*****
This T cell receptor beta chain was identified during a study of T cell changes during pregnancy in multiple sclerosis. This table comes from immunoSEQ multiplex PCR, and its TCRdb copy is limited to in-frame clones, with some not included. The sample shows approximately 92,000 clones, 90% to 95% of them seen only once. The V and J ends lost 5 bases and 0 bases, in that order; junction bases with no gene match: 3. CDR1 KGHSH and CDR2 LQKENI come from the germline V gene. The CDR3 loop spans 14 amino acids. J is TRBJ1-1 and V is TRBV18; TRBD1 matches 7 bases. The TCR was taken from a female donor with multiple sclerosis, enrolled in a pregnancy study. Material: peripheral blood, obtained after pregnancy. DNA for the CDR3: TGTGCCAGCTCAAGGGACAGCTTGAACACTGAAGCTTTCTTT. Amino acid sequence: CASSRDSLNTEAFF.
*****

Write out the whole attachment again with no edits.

This T cell receptor beta chain was identified during a study of T cell changes during pregnancy in multiple sclerosis. This table comes from immunoSEQ multiplex PCR, and its TCRdb copy is limited to in-frame clones, with some not included. The sample shows approximately 92,000 clones, 90% to 95% of them seen only once. The V and J ends lost 5 bases and 0 bases, in that order; junction bases with no gene match: 3. CDR1 KGHSH and CDR2 LQKENI come from the germline V gene. The CDR3 loop spans 14 amino acids. J is TRBJ1-1 and V is TRBV18; TRBD1 matches 7 bases. The TCR was taken from a female donor with multiple sclerosis, enrolled in a pregnancy study. Material: peripheral blood, obtained after pregnancy. DNA for the CDR3: TGTGCCAGCTCAAGGGACAGCTTGAACACTGAAGCTTTCTTT. Amino acid sequence: CASSRDSLNTEAFF.